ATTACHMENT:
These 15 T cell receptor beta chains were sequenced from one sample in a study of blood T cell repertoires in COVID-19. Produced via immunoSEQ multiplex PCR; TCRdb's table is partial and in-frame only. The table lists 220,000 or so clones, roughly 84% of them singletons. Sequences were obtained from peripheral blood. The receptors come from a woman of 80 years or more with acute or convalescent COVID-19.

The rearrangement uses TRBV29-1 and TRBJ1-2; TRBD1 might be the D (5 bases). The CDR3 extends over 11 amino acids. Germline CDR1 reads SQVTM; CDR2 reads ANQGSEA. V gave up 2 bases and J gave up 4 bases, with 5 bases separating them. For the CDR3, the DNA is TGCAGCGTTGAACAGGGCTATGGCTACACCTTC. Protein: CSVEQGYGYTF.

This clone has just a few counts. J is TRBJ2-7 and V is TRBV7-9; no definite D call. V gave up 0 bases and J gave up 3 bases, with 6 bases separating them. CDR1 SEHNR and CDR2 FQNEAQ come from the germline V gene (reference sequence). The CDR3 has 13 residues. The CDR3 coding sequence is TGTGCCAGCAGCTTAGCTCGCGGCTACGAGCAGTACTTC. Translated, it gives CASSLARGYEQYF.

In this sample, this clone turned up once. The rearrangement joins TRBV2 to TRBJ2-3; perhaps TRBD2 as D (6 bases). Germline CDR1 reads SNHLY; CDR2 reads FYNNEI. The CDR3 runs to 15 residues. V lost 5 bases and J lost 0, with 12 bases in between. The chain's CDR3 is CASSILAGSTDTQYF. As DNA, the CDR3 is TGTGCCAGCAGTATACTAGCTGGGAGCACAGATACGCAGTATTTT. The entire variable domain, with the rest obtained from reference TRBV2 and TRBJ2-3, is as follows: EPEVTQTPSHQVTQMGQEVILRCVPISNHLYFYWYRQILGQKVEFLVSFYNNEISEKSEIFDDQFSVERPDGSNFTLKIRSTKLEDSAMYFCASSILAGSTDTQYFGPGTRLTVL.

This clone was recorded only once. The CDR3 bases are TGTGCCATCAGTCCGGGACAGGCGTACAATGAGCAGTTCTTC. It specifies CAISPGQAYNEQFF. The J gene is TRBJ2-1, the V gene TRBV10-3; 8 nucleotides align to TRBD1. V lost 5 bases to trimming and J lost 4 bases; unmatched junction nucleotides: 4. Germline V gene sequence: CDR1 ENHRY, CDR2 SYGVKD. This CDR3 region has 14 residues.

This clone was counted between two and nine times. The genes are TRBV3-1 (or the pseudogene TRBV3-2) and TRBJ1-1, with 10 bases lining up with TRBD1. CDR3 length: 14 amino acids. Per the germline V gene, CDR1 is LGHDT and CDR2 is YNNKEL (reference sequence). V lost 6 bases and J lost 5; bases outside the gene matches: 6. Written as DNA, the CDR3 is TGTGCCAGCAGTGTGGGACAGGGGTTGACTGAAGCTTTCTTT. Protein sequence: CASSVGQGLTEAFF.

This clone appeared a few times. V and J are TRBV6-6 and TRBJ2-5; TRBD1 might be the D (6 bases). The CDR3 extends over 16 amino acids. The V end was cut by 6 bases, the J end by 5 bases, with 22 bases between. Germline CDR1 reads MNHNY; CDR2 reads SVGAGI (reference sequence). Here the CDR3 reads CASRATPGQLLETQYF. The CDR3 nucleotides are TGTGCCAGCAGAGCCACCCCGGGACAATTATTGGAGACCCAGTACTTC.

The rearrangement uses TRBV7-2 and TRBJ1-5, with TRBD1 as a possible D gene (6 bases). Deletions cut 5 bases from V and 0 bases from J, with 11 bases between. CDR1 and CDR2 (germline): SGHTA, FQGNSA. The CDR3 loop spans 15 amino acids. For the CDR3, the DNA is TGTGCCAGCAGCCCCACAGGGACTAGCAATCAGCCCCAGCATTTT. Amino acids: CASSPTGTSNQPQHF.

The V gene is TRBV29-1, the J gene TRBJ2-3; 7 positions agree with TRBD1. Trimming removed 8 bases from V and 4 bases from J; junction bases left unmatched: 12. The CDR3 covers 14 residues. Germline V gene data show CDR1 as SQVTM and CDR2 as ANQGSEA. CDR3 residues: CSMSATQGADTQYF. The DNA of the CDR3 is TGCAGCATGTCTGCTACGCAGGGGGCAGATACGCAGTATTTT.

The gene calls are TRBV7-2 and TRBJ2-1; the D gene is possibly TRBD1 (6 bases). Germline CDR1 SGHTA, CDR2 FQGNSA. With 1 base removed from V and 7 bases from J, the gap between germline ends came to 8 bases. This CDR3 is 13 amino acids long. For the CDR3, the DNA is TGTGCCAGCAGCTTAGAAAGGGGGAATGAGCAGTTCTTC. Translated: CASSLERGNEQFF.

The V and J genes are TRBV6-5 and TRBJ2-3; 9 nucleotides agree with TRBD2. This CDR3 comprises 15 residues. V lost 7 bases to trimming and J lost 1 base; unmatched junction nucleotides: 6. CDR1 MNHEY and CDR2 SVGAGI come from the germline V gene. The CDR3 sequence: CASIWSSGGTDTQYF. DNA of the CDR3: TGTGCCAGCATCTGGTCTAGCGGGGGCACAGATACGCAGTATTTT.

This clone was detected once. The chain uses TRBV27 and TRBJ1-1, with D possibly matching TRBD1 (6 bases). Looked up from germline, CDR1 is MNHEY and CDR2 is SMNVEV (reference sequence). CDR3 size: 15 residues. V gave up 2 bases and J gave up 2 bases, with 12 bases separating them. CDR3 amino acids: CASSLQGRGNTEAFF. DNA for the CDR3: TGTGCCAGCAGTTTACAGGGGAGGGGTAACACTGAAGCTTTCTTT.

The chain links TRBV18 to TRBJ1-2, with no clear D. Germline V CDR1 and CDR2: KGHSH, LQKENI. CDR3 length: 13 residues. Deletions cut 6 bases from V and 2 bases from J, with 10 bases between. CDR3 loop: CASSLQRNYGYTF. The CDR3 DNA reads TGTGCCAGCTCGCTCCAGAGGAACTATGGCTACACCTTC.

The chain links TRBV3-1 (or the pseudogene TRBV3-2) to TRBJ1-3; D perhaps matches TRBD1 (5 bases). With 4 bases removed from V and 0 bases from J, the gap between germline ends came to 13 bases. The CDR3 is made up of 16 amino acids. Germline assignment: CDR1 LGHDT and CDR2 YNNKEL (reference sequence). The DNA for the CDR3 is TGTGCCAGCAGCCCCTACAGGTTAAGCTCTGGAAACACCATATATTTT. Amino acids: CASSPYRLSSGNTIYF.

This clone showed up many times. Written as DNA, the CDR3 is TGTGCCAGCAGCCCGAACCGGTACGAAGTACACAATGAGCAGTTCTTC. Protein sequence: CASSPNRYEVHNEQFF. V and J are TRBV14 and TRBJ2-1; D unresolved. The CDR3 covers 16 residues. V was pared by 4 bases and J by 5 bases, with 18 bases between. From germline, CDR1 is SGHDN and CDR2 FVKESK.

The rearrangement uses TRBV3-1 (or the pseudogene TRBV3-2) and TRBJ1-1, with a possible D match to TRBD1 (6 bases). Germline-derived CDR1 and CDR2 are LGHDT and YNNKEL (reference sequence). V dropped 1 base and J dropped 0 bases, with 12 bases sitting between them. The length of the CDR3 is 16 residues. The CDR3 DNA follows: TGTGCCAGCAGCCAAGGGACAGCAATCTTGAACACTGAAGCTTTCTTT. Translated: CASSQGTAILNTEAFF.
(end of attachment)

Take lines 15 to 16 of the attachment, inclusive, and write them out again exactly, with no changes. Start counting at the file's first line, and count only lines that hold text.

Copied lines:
This clone showed up many times. Written as DNA, the CDR3 is TGTGCCAGCAGCCCGAACCGGTACGAAGTACACAATGAGCAGTTCTTC. Protein sequence: CASSPNRYEVHNEQFF. V and J are TRBV14 and TRBJ2-1; D unresolved. The CDR3 covers 16 residues. V was pared by 4 bases and J by 5 bases, with 18 bases between. From germline, CDR1 is SGHDN and CDR2 FVKESK.

The rearrangement uses TRBV3-1 (or the pseudogene TRBV3-2) and TRBJ1-1, with a possible D match to TRBD1 (6 bases). Germline-derived CDR1 and CDR2 are LGHDT and YNNKEL (reference sequence). V dropped 1 base and J dropped 0 bases, with 12 bases sitting between them. The length of the CDR3 is 16 residues. The CDR3 DNA follows: TGTGCCAGCAGCCAAGGGACAGCAATCTTGAACACTGAAGCTTTCTTT. Translated: CASSQGTAILNTEAFF.